The Greatest Movie Sequels

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Whether followed by Roman or Greek numerals or by its very own subtitle, the sequel comes in for a lot of stick. "Cynical cash-in" is one criticism often levelled; "lesser sibling" is another. Here are the sequels that make the grade, the follow-ups that put the emphasis on "up" not "follow".

Note: We have disregarded films that are really all of a piece, like Lord Of The Rings and Kill Bill, and also series that share elements but restart each time, like Carry On or Three Colours. There's also no Bond since, with 23 examples to choose from, that franchise could easily run to a best-sequels list of its own.

60. Bill & Ted's Bogus Journey

Directed by: Peter Hewitt
Released: 1991
Gap between sequel and original: 16 months

Why's it so good? There are Evil Robot Doubles. There's Heaven, Hell, Death himself (on bass) and the revelation that God Gave Rock 'n' Roll To You. It also sees the return of Bill S. Preston, Esq. and Ted 'Theodore' Logan (or Wyld Stallyns), an inspired riff on The Seventh Seal (see? It's cine-literate, this), a nod to A Matter Of Life And Death (again with the intelligence) and the original series of Star Trek.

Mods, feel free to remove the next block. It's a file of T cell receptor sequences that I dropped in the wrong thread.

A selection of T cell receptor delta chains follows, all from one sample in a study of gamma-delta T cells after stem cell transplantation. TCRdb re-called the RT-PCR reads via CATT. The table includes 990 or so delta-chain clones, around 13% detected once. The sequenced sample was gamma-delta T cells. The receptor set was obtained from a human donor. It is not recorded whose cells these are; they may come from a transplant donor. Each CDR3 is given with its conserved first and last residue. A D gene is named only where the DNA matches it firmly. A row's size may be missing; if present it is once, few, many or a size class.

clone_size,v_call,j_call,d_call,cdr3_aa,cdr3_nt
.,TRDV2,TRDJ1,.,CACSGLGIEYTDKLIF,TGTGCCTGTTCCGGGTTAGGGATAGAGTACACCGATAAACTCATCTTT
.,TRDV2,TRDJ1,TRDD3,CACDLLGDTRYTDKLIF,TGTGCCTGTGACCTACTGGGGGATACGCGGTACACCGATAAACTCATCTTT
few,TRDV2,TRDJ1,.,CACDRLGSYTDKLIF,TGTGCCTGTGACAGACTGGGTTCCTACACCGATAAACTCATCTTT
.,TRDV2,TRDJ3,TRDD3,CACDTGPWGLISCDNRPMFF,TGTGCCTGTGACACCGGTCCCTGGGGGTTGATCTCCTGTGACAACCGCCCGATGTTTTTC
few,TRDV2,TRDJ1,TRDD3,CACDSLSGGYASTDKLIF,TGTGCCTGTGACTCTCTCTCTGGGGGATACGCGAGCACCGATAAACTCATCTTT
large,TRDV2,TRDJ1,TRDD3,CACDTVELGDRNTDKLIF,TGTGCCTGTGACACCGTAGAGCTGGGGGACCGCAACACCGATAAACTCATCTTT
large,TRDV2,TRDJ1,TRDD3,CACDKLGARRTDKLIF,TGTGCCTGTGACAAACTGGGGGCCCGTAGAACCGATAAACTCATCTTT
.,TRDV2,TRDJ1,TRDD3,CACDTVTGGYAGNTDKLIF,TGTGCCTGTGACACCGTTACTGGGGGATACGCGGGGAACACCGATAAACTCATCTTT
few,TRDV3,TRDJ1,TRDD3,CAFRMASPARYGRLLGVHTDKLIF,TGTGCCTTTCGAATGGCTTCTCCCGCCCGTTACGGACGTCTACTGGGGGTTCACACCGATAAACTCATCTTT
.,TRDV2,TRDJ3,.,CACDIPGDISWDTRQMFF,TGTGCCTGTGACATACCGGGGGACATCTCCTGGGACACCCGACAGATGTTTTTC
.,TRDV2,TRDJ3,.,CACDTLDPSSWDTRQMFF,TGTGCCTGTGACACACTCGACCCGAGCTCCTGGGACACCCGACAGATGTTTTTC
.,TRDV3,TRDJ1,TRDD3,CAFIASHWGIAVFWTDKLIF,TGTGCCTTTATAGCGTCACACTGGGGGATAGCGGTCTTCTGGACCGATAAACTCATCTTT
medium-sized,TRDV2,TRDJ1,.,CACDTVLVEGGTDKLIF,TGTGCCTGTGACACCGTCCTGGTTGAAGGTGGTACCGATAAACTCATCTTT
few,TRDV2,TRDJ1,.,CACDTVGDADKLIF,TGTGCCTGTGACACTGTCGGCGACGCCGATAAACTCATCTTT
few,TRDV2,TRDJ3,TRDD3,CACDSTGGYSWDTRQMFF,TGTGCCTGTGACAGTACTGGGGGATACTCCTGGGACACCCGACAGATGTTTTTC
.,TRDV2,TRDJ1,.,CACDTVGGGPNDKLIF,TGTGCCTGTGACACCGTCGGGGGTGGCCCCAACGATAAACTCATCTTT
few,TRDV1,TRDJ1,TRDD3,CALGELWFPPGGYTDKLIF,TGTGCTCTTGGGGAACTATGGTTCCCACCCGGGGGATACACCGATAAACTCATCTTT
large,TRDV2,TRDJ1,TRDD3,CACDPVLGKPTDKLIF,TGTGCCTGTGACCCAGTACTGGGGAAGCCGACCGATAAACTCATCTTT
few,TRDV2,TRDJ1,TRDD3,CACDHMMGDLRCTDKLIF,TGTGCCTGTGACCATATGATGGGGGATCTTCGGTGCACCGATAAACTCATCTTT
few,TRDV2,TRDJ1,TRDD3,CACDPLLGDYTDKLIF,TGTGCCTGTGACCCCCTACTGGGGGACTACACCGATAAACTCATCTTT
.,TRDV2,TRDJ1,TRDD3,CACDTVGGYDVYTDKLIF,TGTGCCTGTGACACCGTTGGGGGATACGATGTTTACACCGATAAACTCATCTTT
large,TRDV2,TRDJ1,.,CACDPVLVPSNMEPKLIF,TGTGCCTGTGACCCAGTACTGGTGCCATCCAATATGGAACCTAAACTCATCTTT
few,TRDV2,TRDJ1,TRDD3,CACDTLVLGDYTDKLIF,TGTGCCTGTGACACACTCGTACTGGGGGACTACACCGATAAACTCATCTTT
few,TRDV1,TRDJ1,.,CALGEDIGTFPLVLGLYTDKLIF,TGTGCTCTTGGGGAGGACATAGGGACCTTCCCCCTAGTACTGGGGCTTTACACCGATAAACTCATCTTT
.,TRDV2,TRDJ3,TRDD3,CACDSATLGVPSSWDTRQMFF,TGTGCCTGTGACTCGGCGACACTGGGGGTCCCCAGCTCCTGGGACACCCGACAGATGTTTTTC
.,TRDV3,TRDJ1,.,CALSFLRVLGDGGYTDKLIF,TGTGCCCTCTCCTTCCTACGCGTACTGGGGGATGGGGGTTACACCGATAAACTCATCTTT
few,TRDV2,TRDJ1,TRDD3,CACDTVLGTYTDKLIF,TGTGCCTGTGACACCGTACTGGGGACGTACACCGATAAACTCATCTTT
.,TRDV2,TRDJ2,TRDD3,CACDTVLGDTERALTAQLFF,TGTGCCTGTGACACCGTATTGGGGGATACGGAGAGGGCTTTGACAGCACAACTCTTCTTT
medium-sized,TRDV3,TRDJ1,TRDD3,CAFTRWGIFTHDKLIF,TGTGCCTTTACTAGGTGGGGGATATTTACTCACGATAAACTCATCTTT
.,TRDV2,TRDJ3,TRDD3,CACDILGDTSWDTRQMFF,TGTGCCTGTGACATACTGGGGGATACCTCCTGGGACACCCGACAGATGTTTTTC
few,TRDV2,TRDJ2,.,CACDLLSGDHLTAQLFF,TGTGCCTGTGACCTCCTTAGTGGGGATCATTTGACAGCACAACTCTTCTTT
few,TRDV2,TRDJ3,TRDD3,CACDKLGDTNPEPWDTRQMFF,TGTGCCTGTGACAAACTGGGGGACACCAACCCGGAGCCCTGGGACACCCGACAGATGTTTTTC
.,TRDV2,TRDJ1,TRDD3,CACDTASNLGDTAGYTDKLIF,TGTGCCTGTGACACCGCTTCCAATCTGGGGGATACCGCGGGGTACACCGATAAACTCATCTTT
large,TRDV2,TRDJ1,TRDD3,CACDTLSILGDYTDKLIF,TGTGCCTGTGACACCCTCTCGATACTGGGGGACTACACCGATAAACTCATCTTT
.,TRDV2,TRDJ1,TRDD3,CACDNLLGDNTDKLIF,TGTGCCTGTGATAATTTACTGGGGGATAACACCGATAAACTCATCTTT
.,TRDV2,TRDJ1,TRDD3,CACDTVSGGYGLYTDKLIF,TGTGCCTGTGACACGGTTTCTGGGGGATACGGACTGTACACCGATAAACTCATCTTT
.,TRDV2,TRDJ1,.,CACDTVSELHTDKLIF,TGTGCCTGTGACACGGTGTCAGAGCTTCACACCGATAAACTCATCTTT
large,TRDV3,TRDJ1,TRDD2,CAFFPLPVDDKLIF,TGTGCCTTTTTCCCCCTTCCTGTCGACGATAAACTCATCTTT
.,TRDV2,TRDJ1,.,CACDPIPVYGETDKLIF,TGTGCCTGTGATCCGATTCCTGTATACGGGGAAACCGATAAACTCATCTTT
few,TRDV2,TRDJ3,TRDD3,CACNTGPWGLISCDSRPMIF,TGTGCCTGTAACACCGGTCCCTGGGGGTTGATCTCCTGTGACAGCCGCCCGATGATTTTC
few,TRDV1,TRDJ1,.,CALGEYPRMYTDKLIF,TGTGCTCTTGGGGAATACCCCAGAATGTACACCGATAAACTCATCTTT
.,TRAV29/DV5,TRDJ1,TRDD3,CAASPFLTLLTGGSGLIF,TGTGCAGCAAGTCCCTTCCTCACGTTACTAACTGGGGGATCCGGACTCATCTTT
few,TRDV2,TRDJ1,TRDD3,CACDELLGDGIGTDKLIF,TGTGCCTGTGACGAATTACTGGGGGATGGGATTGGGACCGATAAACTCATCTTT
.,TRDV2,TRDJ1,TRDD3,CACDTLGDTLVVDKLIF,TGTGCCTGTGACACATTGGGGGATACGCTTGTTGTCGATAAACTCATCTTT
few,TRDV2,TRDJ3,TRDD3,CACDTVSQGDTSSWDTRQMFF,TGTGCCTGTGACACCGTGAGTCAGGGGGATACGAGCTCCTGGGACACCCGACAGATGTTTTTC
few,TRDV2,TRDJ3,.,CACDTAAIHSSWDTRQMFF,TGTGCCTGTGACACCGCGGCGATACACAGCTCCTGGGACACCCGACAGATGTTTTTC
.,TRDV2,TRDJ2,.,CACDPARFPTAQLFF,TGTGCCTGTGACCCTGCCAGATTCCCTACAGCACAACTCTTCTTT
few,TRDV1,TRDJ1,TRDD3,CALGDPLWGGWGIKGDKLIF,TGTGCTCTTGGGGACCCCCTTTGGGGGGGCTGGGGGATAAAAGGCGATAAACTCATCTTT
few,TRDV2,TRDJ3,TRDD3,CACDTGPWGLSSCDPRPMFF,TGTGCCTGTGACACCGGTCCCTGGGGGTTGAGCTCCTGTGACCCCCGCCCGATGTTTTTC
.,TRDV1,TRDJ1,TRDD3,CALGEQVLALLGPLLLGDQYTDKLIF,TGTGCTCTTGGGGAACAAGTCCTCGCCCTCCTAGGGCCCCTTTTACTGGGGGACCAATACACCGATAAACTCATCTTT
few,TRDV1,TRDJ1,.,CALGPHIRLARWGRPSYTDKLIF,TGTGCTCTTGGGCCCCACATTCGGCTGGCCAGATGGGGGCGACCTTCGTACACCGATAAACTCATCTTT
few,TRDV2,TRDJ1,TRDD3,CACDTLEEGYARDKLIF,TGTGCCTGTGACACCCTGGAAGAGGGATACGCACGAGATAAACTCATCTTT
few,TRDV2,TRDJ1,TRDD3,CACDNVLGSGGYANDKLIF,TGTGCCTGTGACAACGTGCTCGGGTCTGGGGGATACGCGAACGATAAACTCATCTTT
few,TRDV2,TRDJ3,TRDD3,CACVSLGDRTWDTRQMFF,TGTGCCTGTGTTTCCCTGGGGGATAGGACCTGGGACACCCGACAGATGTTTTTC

How does it stack up to the original? It's probably not quite as fun, but Keanu's hair is infinitely better, which should count for something. The inventive hellish tortures that the boys suffer are entertaining, as is their dude-ish stoner speak, and William Sadler's Death makes up for the lack of So-Crates jokes this time around.

Glaring error: It's on Death's part: clearly he spent so long mastering chess that he neglected his Battleship, Clue (aka Cluedo), NFL Super Bowl Electric Football and Twister.

Read Empire's Bill & Ted's Bogus Journey review here.

59. Shrek 2

Directed by: Andrew Adamson, Kelly Asbury, Conrad Vernon
Released: 2004
Gap between sequel and original: 36 months

Why's it so good? Three words: Puss. In. Boots. He's adorable, he's deadly and he goes nuts for catnip. The interplay between Puss and Donkey has become the principal reason to watch the series ("The position of annoying talking sidekick has already been taken!"), while Shrek and Fiona are reduced to playing straight men in the foreground.